Kazim Abidi is an entrepreneur, sportsman and a good friend who has just started contributing to this blog.
When we talk of cricket we talk of those big strides a fast bowler takes, the graceful stroke play of a batsman, the horizontal dive of a fielder, wizardry of a spinner and numerous other things that take place on the field. To a cricket lover it is poetry-in-motion. Close matches bring about the excitement, which is so unique because it’s a game with lots of gaps that allows you to think, ponder, discuss strategies, make changes etc. In this excitement we often forget the role a captain plays.
I think about my team HKU where I play my Saturday league cricket. It’s quite a mixture of English, Australian, Pakistani and Indian players. We didn’t do well for two seasons until we got Phil Glenwright, a player who has passed his prime, as our captain. The internal politics disappeared, the level of commitment from each individual soared. The team became a cohesive unit where an average player performed at parity with the stars. The captain’s confidence in each one of us and his appreciation for trivial things meant the world to us. We finished second in the league last year and are playing in the finals for the title this year.
I believe there is a spirit that drives humans to the height of their physical abilities. For some, it’s a creative spirit, which is more physical, for others, the spirit is mental. Watching Rajasthan Royals (RR) in recent IPL matches confirmed this notion. RR is a side that has no stars. The biggest names in the team are Greame Smith and probably Yusuf Pathan who is still struggling to make to the Indian playing eleven. This is also the cheapest team in the franchise where some players are bought at a meager $24,000 against the top auction price of $1.5 million. So how does this team perform so well? It is Shane Warne’s captaincy that does it for the RRs. The bowling changes, the element of surprise he brings in, the field placing along with his own superb bowling might be a part of the cricket that he played for Australia. But it is his unique leadership qualities – his faith in each individual and his ways to handle them – that bind the team so well. He inspires and motivates them so much that each individual is determined to give more than 100%. His immense confidence in Kamran Khan, eighteen year old kid from the impoverished backwaters of UP, who hasn’t played even first class cricket was worth noticing in a recent match. The pat on the back and the hug after he said, “I am sure you can do it” must have fired the lightly built Khan to do the job. This confidence along with the continuous encouragement coming from the great Warne must mean a lot to the otherwise unknown players of RR. So much so that they want to lay their lives for him. This is a strength that is a potential match winner.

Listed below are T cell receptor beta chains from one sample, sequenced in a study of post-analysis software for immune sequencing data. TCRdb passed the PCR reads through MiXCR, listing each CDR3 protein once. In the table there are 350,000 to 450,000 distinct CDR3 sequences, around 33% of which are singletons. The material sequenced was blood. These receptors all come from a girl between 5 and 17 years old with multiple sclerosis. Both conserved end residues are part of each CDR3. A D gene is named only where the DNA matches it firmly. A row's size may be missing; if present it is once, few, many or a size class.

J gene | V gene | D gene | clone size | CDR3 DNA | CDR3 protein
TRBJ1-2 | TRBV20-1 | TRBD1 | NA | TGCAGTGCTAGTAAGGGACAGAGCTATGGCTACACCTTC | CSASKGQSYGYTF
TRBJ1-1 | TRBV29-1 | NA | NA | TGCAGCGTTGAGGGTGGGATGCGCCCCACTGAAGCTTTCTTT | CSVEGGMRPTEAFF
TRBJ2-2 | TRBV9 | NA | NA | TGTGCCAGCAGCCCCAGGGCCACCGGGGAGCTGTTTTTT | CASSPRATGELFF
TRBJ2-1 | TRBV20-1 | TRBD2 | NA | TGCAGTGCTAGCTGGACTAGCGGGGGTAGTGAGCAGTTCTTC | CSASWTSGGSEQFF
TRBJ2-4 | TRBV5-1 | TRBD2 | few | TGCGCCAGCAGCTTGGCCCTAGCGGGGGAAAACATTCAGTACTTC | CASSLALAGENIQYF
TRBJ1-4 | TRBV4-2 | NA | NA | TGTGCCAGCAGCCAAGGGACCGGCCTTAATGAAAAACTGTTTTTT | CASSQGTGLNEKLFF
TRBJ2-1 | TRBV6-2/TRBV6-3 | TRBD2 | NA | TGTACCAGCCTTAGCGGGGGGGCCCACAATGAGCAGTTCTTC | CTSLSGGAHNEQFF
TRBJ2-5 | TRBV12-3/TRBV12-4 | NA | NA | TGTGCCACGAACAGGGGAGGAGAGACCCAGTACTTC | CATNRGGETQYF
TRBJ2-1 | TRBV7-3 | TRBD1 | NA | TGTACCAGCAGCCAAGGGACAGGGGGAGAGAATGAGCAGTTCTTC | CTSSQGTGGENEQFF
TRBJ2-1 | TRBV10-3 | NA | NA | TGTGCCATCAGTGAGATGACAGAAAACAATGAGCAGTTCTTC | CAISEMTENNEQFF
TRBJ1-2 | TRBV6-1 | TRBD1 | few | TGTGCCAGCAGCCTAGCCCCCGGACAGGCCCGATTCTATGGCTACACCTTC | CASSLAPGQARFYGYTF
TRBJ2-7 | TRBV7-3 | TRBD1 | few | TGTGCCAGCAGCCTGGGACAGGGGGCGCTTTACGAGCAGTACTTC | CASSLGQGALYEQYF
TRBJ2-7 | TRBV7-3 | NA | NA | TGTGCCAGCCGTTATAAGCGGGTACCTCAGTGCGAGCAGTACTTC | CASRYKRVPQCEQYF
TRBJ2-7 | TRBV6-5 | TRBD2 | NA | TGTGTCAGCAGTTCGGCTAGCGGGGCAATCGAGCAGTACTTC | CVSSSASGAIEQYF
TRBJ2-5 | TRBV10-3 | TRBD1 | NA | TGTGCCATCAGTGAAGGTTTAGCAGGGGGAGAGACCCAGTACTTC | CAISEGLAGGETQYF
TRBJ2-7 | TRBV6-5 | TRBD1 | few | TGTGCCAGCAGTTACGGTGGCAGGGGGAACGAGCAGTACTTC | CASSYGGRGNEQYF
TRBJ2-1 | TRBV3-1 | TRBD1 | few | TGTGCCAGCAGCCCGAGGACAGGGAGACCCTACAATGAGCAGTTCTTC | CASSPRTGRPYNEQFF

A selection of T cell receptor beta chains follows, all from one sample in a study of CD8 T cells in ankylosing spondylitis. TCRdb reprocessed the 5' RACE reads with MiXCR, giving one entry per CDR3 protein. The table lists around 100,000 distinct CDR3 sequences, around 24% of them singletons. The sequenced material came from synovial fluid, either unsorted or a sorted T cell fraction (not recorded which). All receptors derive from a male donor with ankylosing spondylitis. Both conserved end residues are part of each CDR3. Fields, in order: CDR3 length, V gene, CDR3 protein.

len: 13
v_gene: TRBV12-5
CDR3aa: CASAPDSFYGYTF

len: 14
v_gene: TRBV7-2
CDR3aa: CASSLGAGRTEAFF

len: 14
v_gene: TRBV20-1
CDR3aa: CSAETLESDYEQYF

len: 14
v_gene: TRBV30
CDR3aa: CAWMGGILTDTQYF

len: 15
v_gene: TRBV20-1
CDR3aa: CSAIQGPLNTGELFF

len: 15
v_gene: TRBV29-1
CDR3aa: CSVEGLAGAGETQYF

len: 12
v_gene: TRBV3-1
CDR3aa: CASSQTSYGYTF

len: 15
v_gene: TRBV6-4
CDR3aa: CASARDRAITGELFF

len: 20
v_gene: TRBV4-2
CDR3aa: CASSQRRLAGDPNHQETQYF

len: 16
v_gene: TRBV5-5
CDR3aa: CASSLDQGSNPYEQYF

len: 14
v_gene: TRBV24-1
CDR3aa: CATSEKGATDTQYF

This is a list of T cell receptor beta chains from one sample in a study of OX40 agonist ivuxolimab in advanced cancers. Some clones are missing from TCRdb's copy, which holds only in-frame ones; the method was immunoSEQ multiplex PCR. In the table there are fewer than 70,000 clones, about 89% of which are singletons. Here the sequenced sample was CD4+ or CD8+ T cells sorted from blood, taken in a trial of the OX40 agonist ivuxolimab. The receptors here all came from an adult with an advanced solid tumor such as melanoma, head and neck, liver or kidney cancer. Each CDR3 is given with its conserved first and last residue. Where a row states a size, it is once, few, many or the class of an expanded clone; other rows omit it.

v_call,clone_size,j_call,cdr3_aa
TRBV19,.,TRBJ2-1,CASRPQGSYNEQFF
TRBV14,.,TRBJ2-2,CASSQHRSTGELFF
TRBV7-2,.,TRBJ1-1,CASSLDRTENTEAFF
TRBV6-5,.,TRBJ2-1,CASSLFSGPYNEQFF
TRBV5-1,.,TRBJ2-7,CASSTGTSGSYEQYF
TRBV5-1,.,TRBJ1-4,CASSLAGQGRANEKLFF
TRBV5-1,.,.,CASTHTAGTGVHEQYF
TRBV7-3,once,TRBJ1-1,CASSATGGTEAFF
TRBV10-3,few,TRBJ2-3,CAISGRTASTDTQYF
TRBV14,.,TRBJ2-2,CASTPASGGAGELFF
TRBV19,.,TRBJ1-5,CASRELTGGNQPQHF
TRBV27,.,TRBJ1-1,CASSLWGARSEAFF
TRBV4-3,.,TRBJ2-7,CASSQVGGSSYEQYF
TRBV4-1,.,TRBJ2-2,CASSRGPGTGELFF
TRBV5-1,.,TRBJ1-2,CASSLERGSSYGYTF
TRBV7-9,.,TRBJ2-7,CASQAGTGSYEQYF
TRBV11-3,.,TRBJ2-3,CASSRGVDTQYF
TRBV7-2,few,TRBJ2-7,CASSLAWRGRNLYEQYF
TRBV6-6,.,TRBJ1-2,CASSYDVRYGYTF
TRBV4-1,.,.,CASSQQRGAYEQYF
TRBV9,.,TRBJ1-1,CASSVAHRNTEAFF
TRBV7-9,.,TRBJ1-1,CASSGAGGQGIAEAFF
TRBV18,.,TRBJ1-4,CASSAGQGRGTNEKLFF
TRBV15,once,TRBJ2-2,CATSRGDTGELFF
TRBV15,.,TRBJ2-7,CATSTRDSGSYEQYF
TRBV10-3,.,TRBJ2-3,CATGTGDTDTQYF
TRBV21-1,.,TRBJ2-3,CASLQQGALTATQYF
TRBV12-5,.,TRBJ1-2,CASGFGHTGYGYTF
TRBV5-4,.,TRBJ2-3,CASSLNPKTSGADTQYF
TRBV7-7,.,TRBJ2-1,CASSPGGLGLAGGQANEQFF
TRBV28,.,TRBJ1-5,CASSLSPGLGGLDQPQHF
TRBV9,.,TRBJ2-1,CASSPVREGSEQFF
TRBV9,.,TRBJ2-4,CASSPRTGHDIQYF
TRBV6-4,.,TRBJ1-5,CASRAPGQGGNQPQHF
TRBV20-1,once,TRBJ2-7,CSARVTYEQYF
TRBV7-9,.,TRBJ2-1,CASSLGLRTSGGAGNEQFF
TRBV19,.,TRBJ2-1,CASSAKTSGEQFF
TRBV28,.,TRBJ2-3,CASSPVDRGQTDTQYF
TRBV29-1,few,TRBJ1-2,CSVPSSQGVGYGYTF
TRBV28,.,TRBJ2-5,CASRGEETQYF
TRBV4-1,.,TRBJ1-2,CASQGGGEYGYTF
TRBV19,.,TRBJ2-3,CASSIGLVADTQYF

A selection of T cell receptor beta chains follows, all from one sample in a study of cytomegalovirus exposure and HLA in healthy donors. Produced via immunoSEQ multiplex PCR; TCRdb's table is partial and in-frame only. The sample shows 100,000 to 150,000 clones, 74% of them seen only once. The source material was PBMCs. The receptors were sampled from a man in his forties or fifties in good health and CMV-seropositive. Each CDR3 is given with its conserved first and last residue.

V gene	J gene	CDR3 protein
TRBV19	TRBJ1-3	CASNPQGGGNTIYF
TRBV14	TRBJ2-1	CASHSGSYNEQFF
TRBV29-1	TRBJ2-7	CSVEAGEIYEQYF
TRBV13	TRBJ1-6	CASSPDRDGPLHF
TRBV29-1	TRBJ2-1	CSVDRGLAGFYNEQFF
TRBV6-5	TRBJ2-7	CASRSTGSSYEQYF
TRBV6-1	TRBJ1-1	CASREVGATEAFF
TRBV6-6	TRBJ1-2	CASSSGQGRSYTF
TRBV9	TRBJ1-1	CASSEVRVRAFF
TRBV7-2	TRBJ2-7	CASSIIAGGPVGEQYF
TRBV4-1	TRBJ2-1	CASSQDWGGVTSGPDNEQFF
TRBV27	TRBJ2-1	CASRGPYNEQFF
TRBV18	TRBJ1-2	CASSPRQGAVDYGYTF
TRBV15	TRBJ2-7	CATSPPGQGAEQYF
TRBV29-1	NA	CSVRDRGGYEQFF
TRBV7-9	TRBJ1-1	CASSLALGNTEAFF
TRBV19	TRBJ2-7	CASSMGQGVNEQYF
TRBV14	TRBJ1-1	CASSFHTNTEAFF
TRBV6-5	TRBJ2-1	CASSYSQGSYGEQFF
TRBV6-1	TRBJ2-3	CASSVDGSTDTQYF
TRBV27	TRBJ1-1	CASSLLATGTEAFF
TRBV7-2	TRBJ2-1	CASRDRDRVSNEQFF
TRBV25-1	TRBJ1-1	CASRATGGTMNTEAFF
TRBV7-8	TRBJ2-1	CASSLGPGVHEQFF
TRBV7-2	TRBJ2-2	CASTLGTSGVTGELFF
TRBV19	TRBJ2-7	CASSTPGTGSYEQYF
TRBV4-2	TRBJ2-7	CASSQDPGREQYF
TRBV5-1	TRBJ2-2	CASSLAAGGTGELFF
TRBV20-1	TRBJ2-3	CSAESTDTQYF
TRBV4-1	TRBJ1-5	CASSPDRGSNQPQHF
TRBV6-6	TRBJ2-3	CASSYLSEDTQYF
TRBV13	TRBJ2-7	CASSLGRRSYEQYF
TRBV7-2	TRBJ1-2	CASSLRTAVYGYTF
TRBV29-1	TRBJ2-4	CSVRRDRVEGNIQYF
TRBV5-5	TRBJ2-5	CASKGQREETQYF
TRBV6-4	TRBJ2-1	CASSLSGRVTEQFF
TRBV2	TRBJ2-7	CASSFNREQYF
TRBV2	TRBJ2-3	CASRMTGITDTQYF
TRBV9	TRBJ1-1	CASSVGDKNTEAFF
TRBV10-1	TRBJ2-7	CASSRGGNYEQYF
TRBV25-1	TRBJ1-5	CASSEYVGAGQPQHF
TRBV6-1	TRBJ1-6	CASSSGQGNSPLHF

6 thoughts on “Leadership lessons from Cricket Captains, by Kazim Abidi”
Hi Kazim. Loved reading your article. Actually, I’ll love reading anything you write as long as it has the backdrop of cricket!!! Where exactly is your team HKU geographically located? It’s great to know that Shane Warne’s leadership talents are recognised there. Back here in Australia he hasn’t succeeded in living down his “texting” prowess fame! Just after your article in the automatically generated related posts, I thought the article “The paradox between Indian and Aussie cricket” a good read too – couldn’t agree more with the Australian characteristic of commitment. The ethos that it’s not who you are but what you are capable of is so true here. Cheers Vijay
Hi Vijay, nice to know you liked my article. I live in Hong Kong where I played 6 years of league cricket for Hong Kong University. Warnie is not a very disciplined guy which cost him Aussie Captaincy. But its his brilliance I am talking about. He was a genius as a bowler. No doubts about that. He used to out think the batsman. I still remember the ashes of 2005. After Australia followed on..England needed some 130 odd runs to win. Facing Warne I still remember noticing a streak of sweat trickling down Andrew Strauss’ helmet. Warne carried this brilliance to IPL and as a captain so far its working well. Cheers Kazim
Finally I read something that endorses what I have always believed in, and advocated.Throughout my career as a sales executive, and as a sales manager,I have always looked to Cricket for idea and inspiration.There is a distinct relation between the two,ie Cricket and our job of direct sales.
Observing captains like Warne,Brearly,Dhoni and Waugh has given inputs and ideas of getting out of tight spots
and new ways of handling people;more than any management books. At least for me its worked very well.
Books like “Zen of cricket” and “Out of my comfort zone” are my favourites.
Good to read your comments. You are absolutely right. I too have learned a lot both from watching and playing cricket. I love team sports, particularly cricket, because its a combination of many different energies and a good captain is one who recognizes them and uses his resources well. Good you mentioned Mike Brearly who was such a great captain.
hi waseem, thrilled to see that you too are following my blog! and thanks for the comments.
now i know one more secret of your success as one of the best sales leaders we have in the region!
perhaps you could write on this blog and share some more leadership tips with our readers.
ps. thomas continues to mention you and your team ever since we got back from dubai!
Read your nicely crafted article. Although we both agree on most things about WARNE’S leadership skills, but how long do you think he can take the team this season without the TOP STARS? And also whatever one he has – not performing- is a big question mark ???